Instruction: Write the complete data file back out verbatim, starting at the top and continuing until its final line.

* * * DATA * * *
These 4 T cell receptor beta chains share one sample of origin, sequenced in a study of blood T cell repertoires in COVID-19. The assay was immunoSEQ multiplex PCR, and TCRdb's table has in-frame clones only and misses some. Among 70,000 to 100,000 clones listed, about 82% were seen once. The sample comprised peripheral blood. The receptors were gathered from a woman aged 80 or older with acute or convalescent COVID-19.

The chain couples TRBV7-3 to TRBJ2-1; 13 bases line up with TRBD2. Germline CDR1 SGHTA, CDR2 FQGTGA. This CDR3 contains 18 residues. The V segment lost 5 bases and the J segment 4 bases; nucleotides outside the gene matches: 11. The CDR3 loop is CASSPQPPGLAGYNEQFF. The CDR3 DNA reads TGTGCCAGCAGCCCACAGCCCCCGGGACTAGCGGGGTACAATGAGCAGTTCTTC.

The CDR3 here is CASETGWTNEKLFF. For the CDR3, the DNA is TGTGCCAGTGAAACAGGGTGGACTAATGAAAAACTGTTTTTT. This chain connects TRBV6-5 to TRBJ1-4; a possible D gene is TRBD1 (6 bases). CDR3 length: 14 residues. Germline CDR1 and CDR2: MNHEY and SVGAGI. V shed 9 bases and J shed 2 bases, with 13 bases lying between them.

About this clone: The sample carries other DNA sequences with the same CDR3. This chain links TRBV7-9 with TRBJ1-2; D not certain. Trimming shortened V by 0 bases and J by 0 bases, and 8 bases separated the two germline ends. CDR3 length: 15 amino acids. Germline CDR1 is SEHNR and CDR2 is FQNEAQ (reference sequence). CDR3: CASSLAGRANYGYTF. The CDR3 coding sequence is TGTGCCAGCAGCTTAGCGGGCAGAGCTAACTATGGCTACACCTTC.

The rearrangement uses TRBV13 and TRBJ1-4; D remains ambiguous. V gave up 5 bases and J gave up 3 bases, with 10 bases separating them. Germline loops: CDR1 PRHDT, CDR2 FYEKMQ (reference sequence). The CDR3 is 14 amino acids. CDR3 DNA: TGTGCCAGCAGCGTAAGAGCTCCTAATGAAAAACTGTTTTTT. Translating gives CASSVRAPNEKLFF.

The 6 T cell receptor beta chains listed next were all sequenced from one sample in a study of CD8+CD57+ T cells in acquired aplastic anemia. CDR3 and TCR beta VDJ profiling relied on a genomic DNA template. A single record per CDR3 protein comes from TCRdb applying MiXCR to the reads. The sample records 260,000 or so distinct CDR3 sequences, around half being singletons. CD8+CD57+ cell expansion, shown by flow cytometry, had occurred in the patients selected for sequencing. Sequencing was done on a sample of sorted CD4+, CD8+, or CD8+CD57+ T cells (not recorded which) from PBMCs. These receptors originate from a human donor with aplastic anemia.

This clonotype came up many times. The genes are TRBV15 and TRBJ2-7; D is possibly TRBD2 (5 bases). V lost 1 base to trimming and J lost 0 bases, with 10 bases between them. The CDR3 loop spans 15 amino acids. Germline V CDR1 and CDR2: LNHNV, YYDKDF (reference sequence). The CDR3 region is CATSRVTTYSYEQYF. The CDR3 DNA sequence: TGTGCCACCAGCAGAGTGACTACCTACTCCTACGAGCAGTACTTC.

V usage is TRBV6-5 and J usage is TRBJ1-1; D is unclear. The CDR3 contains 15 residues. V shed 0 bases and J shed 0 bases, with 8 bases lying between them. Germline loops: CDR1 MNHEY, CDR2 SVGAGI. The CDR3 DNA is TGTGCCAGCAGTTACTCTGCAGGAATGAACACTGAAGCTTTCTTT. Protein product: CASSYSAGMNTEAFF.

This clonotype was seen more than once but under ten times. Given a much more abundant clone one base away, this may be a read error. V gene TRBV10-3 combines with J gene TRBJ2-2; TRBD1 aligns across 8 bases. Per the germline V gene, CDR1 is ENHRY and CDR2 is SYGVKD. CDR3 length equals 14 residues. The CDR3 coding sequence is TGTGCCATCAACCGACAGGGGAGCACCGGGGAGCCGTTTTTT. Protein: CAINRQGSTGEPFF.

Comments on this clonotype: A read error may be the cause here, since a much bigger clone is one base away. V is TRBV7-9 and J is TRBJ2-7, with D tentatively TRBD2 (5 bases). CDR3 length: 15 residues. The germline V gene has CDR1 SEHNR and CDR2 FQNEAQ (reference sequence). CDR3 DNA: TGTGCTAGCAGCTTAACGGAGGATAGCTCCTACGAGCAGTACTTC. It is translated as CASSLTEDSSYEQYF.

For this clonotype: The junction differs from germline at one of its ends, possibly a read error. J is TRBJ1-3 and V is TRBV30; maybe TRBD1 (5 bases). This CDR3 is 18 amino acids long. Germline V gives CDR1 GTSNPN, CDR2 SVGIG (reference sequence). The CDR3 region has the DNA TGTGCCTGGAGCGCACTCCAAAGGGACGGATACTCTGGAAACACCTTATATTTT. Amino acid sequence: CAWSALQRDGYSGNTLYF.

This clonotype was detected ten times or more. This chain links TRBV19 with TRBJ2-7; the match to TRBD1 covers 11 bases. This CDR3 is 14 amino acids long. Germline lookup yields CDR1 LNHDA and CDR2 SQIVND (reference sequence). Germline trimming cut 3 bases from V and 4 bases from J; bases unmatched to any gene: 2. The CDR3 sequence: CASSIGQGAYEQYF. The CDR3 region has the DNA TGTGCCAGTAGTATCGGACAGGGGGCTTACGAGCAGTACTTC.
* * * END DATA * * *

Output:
These 4 T cell receptor beta chains share one sample of origin, sequenced in a study of blood T cell repertoires in COVID-19. The assay was immunoSEQ multiplex PCR, and TCRdb's table has in-frame clones only and misses some. Among 70,000 to 100,000 clones listed, about 82% were seen once. The sample comprised peripheral blood. The receptors were gathered from a woman aged 80 or older with acute or convalescent COVID-19.

The chain couples TRBV7-3 to TRBJ2-1; 13 bases line up with TRBD2. Germline CDR1 SGHTA, CDR2 FQGTGA. This CDR3 contains 18 residues. The V segment lost 5 bases and the J segment 4 bases; nucleotides outside the gene matches: 11. The CDR3 loop is CASSPQPPGLAGYNEQFF. The CDR3 DNA reads TGTGCCAGCAGCCCACAGCCCCCGGGACTAGCGGGGTACAATGAGCAGTTCTTC.

The CDR3 here is CASETGWTNEKLFF. For the CDR3, the DNA is TGTGCCAGTGAAACAGGGTGGACTAATGAAAAACTGTTTTTT. This chain connects TRBV6-5 to TRBJ1-4; a possible D gene is TRBD1 (6 bases). CDR3 length: 14 residues. Germline CDR1 and CDR2: MNHEY and SVGAGI. V shed 9 bases and J shed 2 bases, with 13 bases lying between them.

About this clone: The sample carries other DNA sequences with the same CDR3. This chain links TRBV7-9 with TRBJ1-2; D not certain. Trimming shortened V by 0 bases and J by 0 bases, and 8 bases separated the two germline ends. CDR3 length: 15 amino acids. Germline CDR1 is SEHNR and CDR2 is FQNEAQ (reference sequence). CDR3: CASSLAGRANYGYTF. The CDR3 coding sequence is TGTGCCAGCAGCTTAGCGGGCAGAGCTAACTATGGCTACACCTTC.

The rearrangement uses TRBV13 and TRBJ1-4; D remains ambiguous. V gave up 5 bases and J gave up 3 bases, with 10 bases separating them. Germline loops: CDR1 PRHDT, CDR2 FYEKMQ (reference sequence). The CDR3 is 14 amino acids. CDR3 DNA: TGTGCCAGCAGCGTAAGAGCTCCTAATGAAAAACTGTTTTTT. Translating gives CASSVRAPNEKLFF.

The 6 T cell receptor beta chains listed next were all sequenced from one sample in a study of CD8+CD57+ T cells in acquired aplastic anemia. CDR3 and TCR beta VDJ profiling relied on a genomic DNA template. A single record per CDR3 protein comes from TCRdb applying MiXCR to the reads. The sample records 260,000 or so distinct CDR3 sequences, around half being singletons. CD8+CD57+ cell expansion, shown by flow cytometry, had occurred in the patients selected for sequencing. Sequencing was done on a sample of sorted CD4+, CD8+, or CD8+CD57+ T cells (not recorded which) from PBMCs. These receptors originate from a human donor with aplastic anemia.

This clonotype came up many times. The genes are TRBV15 and TRBJ2-7; D is possibly TRBD2 (5 bases). V lost 1 base to trimming and J lost 0 bases, with 10 bases between them. The CDR3 loop spans 15 amino acids. Germline V CDR1 and CDR2: LNHNV, YYDKDF (reference sequence). The CDR3 region is CATSRVTTYSYEQYF. The CDR3 DNA sequence: TGTGCCACCAGCAGAGTGACTACCTACTCCTACGAGCAGTACTTC.

V usage is TRBV6-5 and J usage is TRBJ1-1; D is unclear. The CDR3 contains 15 residues. V shed 0 bases and J shed 0 bases, with 8 bases lying between them. Germline loops: CDR1 MNHEY, CDR2 SVGAGI. The CDR3 DNA is TGTGCCAGCAGTTACTCTGCAGGAATGAACACTGAAGCTTTCTTT. Protein product: CASSYSAGMNTEAFF.

This clonotype was seen more than once but under ten times. Given a much more abundant clone one base away, this may be a read error. V gene TRBV10-3 combines with J gene TRBJ2-2; TRBD1 aligns across 8 bases. Per the germline V gene, CDR1 is ENHRY and CDR2 is SYGVKD. CDR3 length equals 14 residues. The CDR3 coding sequence is TGTGCCATCAACCGACAGGGGAGCACCGGGGAGCCGTTTTTT. Protein: CAINRQGSTGEPFF.

Comments on this clonotype: A read error may be the cause here, since a much bigger clone is one base away. V is TRBV7-9 and J is TRBJ2-7, with D tentatively TRBD2 (5 bases). CDR3 length: 15 residues. The germline V gene has CDR1 SEHNR and CDR2 FQNEAQ (reference sequence). CDR3 DNA: TGTGCTAGCAGCTTAACGGAGGATAGCTCCTACGAGCAGTACTTC. It is translated as CASSLTEDSSYEQYF.

For this clonotype: The junction differs from germline at one of its ends, possibly a read error. J is TRBJ1-3 and V is TRBV30; maybe TRBD1 (5 bases). This CDR3 is 18 amino acids long. Germline V gives CDR1 GTSNPN, CDR2 SVGIG (reference sequence). The CDR3 region has the DNA TGTGCCTGGAGCGCACTCCAAAGGGACGGATACTCTGGAAACACCTTATATTTT. Amino acid sequence: CAWSALQRDGYSGNTLYF.

This clonotype was detected ten times or more. This chain links TRBV19 with TRBJ2-7; the match to TRBD1 covers 11 bases. This CDR3 is 14 amino acids long. Germline lookup yields CDR1 LNHDA and CDR2 SQIVND (reference sequence). Germline trimming cut 3 bases from V and 4 bases from J; bases unmatched to any gene: 2. The CDR3 sequence: CASSIGQGAYEQYF. The CDR3 region has the DNA TGTGCCAGTAGTATCGGACAGGGGGCTTACGAGCAGTACTTC.